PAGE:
As a parent, it's natural to want to protect your child and to keep them from experiencing pain or hardship. But the reality is that life is filled with challenges, and it's through facing these challenges that we grow and learn. By understanding the emotions that parents go through when their child is diagnosed with a mental health disorder, they can better equip themselves to provide the support their child needs to succeed. With patience, understanding, and love, parents can assist their child in achieving a higher level of wellness. By accepting your child's mental health diagnosis and supporting them on their journey, you are helping them to build resilience and to live a happy, healthy life.
From the Society for Adolescent Health and Medicine, MENTAL HEALTH ONLINE RESOURCES FOR PARENTS:● Center for Young Women’s Health and Young Men’s Health: These websites provide information targeted at parents of adolescents, including guides on how to support children suffering from depression and eating disorders. http://youngwomenshealth.org/parents/ and http://youngmenshealthsite.org/parents/● Children’s Mental Health Ontario: This website offers brochures for parents in a variety of languages on common mental health disorders affecting youth. www.kidsmentalhealth.ca/parents/signs_disorders.php● Headspace: This website from Australia has a wealth of resources and videos for parents and caregivers of young adults age 12-25 years who have mental health concerns. http://headspace.org.au/family/● HealthlyChildren.Org: Sponsored by the American Academy of Pediatrics, this website provides a wide-range of resources for parents of teens and young adults. https://www.healthychildren.org● Jed Foundation: Promoting emotional health and prevent suicide among college students, this website provides resources, including Transition Year, that are designed to help parents recognize the signs of a mental health problems and help their child’s transition to college. http://www.jedfoundation.org/parents● Kelty Mental Health Resource Center: Numerous resources for parents and caregivers can be found at this website including a resource library and family toolkit. http://keltymentalhealth.ca/family ● National Institute of Mental Health: Working to transform the understanding and treatment of mental illnesses, NIMA’s website provides guides and brochures directed at parents. http://www.nimh.nih.gov/● Teen Health: This website helps parents care for their child’s ups and downs, from dealing with divorce to preparing for new siblings. Also provides information on how to understand your child’s behavior, whether it’s toddler tantrums or teenage depression. http://teenshealth.org/parent/emotions/● Teen Mental Health: Geared towards teenagers, this website provides learning tools on a variety of mental illnesses, videos, and resources for parents and caregivers. http://teenmentalhealth.org/care/parents/ MENTAL HEALTH NETWORKS● Balanced Mind Parent Network: This network guides families raising children and teens with mood disorders to the answers, support, and stability they seek. http://www.thebalancedmind.org/● Children and Adults with ADHD: CHADD provides education, advocacy, and support for those affected by ADHD, including resources for parents and caregivers. http://www.chadd.org/● National Alliance on Mental Illness: By providing resources for family members/caregivers, this website helps parents care for children with mental illness, care for themselves, prepare for a crisis, and prevent suicide. https://www.nami.org/Find-Support/Family-Members-and-Caregivers● National Eating Disorder Association: NEDA offers resources to find help and support through their Parent, Family, and Friends Network. www.nationaleatingdisorders.org/family-and-friends● National Federation of Families for Children’s Mental Health: This organization focuses on the issues of children and youth with emotional, behavioral, or mental health needs and their families. www.ffcmh.org/● What Works 4 U: By sharing information and learning from others on what treatments are working for them, parents are able to help improve mental health treatment for their children. http://whatworks4u.org/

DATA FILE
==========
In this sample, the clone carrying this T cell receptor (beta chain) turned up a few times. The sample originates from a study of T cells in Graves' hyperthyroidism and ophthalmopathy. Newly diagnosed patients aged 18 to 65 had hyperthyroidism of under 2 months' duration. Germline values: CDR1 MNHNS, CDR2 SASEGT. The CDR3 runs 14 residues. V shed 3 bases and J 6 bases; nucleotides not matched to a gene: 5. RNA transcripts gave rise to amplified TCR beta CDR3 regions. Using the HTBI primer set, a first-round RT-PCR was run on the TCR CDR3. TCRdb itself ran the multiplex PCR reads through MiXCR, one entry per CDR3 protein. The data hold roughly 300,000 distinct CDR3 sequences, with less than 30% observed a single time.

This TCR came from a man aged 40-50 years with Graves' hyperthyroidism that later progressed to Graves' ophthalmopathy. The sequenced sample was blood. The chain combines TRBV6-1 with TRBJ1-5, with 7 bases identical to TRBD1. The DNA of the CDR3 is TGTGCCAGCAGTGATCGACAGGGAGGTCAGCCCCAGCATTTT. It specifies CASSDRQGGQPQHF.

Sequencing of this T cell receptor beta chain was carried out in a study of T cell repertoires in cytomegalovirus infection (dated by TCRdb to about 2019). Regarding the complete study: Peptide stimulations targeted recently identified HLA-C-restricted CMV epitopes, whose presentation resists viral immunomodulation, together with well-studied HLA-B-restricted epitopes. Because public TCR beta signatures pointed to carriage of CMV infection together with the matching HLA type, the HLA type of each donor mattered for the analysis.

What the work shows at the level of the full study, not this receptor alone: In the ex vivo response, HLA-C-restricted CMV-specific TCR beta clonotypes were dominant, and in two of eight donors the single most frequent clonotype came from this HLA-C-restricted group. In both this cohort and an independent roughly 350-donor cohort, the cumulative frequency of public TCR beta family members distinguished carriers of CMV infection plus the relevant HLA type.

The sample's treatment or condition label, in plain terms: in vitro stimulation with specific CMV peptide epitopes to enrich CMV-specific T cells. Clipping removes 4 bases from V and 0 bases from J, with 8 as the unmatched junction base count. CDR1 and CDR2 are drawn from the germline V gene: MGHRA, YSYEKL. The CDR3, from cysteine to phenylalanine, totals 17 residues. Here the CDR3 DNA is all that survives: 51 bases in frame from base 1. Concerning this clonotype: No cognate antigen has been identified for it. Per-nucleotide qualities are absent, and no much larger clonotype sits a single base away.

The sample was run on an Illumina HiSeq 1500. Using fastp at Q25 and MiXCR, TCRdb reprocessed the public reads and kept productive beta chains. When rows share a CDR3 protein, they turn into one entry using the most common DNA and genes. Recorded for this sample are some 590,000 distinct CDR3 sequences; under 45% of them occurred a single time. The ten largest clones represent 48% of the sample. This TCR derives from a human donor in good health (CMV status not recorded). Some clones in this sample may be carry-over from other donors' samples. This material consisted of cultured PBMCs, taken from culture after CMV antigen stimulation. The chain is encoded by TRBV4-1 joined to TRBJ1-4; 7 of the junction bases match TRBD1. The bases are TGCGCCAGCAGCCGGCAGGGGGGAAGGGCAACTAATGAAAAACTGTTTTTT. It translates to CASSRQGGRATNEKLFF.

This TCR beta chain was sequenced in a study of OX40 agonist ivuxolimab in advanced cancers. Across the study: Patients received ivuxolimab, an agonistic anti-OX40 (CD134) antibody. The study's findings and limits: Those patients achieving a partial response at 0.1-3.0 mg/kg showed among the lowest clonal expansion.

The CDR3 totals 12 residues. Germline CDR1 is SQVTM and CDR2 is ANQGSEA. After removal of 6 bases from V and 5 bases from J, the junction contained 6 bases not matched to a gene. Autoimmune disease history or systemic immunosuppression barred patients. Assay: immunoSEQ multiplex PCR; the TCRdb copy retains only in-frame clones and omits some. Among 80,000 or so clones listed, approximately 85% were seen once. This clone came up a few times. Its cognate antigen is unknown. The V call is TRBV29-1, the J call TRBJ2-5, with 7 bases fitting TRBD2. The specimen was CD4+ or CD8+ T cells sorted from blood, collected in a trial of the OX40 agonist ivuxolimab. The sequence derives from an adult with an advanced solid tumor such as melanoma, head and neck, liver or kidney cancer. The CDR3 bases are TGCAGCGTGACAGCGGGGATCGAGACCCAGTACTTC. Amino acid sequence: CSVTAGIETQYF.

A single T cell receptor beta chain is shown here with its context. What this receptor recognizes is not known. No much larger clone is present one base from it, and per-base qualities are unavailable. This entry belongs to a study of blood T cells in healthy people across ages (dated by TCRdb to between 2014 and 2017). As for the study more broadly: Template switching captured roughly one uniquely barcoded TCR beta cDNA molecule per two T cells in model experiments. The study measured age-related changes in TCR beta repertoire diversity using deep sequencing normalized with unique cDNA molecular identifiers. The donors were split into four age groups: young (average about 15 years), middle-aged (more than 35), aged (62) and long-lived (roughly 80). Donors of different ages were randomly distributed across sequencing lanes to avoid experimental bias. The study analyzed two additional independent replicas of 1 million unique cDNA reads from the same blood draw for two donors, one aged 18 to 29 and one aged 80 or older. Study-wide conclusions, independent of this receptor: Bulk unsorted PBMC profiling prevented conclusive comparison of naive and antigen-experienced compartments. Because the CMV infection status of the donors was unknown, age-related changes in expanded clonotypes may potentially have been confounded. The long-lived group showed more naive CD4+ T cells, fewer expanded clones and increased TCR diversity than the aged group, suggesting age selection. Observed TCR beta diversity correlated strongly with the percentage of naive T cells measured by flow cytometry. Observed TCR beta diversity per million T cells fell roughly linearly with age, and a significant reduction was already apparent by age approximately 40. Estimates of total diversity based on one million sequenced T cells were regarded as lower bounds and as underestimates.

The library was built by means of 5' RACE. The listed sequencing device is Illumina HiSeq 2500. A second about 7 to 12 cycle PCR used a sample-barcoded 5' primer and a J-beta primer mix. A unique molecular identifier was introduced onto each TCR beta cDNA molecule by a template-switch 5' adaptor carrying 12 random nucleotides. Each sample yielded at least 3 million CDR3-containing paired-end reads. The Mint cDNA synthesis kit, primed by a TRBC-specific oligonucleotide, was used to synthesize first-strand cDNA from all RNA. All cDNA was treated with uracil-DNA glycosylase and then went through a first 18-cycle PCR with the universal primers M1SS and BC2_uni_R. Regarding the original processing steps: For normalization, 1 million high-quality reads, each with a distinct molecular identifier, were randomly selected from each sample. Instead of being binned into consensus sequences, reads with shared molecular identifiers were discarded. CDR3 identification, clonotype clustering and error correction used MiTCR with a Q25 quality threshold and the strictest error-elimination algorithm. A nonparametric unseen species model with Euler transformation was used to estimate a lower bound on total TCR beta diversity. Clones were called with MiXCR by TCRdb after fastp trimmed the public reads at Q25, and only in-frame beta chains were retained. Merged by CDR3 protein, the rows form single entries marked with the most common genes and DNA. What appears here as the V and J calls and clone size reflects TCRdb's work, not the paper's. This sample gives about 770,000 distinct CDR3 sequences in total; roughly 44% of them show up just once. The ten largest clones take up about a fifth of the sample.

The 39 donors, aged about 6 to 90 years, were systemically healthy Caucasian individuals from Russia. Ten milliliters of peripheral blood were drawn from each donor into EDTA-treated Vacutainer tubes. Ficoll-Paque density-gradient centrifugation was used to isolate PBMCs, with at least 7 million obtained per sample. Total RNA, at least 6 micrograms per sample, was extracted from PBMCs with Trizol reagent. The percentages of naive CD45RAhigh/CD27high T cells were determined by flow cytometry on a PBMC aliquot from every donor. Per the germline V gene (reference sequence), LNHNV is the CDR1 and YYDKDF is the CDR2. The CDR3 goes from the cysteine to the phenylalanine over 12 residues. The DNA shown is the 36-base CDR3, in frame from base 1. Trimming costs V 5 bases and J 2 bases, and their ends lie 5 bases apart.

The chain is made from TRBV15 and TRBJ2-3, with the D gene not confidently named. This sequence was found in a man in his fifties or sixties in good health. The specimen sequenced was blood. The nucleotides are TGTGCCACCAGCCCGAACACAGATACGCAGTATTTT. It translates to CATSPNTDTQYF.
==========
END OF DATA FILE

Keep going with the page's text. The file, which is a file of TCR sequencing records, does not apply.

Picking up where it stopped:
Adolescent Health: Resources for Parents of Adolescents. (n.d.). Mental Health Resources for Parents of Adolescents. Retrieved from https://www.adolescenthealth.org/Resources/Clinical-Care-Resources/Mental-Health/Mental-Health-Resources-For-Parents-of-Adolescents.aspx
David, M. (2017, February 27). Accepting Your Child's Mental Illness in the Stages of Grief, HealthyPlace. Retrieved on 2023, January 4 from https://www.healthyplace.com/blogs/parentingchildwithmentalillness/2017/02/from-grief-to-hope-parenting-a-child-with-mental-illness